Observing that in most of the cases victims belonging to a certain strata of society lack awareness about the proceedings, the Bombay High Court has directed all trial courts to inform victims whenever the accused persons are acquitted. The HC said the move would allow victims to effectively exercise his or her right to appeal against the verdict of the trial.
“It is a common experience that in most cases, informants (victims) are not so well educated or come from a stratum of society that lacks awareness and nuances involved in the proceedings. The semblance given to him/her is that every care is taken by the state machinery. This being so, he or she may not even know the outcome of the proceedings,” a division bench of Justices SS Shinde and VG Bisht said.
The HC said the victim could not be accused of delay and the courts should condone them leniently to facilitate him or her to file an appeal under Section 372 of Criminal Procedure Code (CrPC) against the acquittal.
The bench made the observations while passing an order on July 16 on a criminal application filed by 56-year-old Dharavi resident Ranjana Suryavanshi, seeking condonation of a delay of 717 days in filing an appeal against the acquittal of her son-in-law Jayprakash Gupta.
Gupta was tried for murdering his wife (Suryavanshi’s daughter) and had been acquitted by a sessions court on March 13, 2014.
Giving reasons behind the delay, senior advocate Rajiv Chavan, representing Suryawanshi, said the applicant was illiterate and had meagre means of subsistence. Chavan also argued that there was no time limit provided for filing an appeal by the victim under Section 372 of the Criminal Procedure Code (CrPC).
Advocate Abdul W Khan, appearing for Gupta, opposed the plea and said an inordinate delay of 717 days cannot be satisfactory explanation to condone it.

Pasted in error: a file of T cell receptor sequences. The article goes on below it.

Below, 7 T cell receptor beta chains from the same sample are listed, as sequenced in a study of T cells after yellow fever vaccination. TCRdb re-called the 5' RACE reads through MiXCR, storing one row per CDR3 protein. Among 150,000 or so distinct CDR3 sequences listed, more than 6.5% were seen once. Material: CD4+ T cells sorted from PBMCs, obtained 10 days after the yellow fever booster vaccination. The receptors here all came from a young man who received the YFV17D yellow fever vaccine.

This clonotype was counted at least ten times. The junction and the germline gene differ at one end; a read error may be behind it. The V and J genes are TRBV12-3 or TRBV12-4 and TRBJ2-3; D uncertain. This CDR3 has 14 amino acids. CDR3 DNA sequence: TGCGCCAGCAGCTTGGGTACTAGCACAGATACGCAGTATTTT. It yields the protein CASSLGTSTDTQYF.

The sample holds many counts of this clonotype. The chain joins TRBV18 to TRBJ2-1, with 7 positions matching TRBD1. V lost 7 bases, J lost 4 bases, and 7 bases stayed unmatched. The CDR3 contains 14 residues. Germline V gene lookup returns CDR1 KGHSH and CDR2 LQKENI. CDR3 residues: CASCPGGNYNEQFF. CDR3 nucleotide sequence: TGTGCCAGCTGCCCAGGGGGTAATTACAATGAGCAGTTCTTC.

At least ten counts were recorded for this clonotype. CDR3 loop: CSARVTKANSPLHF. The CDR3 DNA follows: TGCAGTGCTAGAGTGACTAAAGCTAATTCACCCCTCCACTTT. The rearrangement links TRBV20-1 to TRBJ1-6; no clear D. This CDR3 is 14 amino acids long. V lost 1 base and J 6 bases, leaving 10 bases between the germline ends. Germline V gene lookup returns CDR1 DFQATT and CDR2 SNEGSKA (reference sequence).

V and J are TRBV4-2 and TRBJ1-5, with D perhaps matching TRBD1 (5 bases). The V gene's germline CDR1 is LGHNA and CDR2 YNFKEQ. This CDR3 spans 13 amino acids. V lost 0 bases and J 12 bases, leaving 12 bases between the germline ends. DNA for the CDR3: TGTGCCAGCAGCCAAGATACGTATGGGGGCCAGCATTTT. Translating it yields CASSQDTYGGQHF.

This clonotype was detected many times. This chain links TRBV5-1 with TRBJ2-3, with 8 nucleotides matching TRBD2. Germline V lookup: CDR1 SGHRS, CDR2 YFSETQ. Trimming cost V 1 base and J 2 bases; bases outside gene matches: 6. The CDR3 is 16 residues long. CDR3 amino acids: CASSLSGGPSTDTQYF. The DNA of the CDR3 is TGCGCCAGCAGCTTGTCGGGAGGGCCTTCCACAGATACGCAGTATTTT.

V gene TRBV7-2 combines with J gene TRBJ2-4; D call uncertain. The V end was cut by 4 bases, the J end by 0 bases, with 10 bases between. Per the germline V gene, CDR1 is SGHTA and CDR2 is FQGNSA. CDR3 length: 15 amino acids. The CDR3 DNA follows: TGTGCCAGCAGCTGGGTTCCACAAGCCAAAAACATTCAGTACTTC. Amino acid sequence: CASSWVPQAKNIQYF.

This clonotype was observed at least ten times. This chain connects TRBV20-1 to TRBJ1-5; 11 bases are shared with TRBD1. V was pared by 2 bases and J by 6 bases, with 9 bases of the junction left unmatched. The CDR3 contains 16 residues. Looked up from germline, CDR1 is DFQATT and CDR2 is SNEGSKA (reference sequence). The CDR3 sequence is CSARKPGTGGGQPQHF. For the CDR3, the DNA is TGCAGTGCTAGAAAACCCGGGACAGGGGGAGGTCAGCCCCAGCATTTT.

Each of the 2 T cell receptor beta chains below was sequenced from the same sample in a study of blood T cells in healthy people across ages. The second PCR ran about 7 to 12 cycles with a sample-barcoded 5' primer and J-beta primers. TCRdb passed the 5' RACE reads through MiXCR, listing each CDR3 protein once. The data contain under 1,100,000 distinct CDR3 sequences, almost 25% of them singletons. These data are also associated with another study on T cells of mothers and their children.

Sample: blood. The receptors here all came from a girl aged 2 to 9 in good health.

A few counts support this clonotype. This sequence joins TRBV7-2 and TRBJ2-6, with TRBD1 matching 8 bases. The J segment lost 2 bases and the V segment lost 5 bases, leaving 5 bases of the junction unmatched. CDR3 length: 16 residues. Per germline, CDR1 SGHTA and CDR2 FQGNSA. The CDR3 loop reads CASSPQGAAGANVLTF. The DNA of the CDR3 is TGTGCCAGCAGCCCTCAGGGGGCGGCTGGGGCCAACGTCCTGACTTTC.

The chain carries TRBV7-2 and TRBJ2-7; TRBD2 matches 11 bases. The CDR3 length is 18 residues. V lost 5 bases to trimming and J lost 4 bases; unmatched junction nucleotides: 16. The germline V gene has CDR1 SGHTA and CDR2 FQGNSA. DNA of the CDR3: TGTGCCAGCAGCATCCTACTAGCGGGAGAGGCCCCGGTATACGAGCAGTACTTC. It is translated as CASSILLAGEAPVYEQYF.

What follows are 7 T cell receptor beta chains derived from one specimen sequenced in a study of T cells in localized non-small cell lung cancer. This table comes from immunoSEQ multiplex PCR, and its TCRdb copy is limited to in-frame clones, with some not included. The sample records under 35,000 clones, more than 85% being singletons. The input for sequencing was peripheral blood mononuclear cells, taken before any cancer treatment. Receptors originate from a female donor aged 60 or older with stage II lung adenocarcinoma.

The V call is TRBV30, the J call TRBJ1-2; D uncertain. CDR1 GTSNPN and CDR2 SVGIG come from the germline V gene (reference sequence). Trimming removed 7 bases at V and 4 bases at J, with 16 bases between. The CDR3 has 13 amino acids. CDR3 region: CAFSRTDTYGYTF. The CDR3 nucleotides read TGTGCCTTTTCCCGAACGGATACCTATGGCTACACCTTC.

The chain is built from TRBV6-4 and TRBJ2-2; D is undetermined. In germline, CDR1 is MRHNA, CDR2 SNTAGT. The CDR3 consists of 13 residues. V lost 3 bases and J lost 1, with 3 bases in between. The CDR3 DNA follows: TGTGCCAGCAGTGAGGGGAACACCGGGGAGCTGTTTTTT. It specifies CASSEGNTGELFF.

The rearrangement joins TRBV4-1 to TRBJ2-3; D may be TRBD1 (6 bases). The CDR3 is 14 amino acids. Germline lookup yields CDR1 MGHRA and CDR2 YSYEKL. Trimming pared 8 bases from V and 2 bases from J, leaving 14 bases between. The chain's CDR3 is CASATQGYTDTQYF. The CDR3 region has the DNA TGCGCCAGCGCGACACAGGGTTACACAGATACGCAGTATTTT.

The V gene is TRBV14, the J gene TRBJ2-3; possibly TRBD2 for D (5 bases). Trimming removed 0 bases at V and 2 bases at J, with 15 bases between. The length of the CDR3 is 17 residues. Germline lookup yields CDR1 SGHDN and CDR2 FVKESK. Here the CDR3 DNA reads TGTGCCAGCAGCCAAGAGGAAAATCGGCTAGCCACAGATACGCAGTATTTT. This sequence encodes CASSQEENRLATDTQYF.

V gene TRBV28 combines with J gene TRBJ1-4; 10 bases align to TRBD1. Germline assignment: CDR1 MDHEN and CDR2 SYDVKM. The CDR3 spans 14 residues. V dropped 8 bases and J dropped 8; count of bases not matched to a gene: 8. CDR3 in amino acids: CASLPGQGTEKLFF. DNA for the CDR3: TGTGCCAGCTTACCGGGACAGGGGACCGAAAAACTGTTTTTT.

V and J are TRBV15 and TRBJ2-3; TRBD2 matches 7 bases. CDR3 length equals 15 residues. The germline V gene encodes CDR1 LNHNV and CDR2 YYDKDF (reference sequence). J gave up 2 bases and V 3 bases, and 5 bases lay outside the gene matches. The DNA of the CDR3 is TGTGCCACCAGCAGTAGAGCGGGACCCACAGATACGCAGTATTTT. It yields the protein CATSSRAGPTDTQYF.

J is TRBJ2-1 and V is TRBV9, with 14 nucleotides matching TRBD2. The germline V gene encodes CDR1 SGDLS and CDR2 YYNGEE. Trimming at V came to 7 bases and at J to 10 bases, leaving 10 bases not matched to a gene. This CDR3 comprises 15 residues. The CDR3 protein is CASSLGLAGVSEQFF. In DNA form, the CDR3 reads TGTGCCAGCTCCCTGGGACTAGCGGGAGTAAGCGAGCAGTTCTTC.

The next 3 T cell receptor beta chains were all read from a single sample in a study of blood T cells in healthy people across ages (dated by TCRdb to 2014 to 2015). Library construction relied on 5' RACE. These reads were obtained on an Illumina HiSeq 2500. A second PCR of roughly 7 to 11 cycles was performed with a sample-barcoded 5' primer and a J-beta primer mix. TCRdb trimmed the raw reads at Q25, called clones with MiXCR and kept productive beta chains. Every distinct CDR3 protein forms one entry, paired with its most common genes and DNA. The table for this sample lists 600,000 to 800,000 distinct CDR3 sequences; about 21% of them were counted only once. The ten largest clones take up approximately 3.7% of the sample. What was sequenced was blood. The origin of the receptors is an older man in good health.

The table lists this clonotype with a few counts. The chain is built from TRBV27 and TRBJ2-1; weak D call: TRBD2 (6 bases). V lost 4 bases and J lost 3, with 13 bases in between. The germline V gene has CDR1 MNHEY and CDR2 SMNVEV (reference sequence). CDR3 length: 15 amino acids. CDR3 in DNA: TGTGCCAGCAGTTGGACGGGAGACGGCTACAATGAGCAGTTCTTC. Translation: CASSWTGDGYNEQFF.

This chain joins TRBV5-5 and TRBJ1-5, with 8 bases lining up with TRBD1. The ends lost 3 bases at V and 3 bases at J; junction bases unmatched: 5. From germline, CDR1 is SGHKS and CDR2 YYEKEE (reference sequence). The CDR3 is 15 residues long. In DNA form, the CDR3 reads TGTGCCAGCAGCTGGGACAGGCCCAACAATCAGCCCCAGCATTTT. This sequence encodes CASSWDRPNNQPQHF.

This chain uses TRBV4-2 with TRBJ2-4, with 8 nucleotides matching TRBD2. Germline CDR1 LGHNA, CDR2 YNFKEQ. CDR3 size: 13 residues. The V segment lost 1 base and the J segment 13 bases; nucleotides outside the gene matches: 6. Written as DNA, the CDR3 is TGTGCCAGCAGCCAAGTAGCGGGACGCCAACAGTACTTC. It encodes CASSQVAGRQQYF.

After hearing submissions, the bench directed the district magistrate to ensure that a copy of the judgment was given to the victim whenever criminal trials result in acquittals to enable the victims to exercise their right to appeal.
Referring to Section 365 of the CrPC, the bench said trial courts were mandated to provide a copy of their orders in criminal trials to the district magistrate within whose jurisdiction the trial is held. The court said the same should be sent to the victim.
“The District Magistrate has the machinery and all the infrastructure at its disposal to take necessary and required steps so that the victim is informed about the acquittal and should be apprised of his or her right of appeal,” the court said.
The bench also directed all trial courts across the state to maintain a register to record all dates — delivery of the judgment, dispatch to the office of the district magistrate and receipt of the verdict copy by the victim.
The HC further observed that “surprisingly” there was no provision in the CrPC to give notice to the victim about the date of judgment. The bench also noted that no period of limitation had been prescribed for the victim to prefer an appeal against the acquittal of the accused.
In view of this, the court allowed Suryavanshi’ application and condoned delay in filing an appeal against Gupta’s acquittal.
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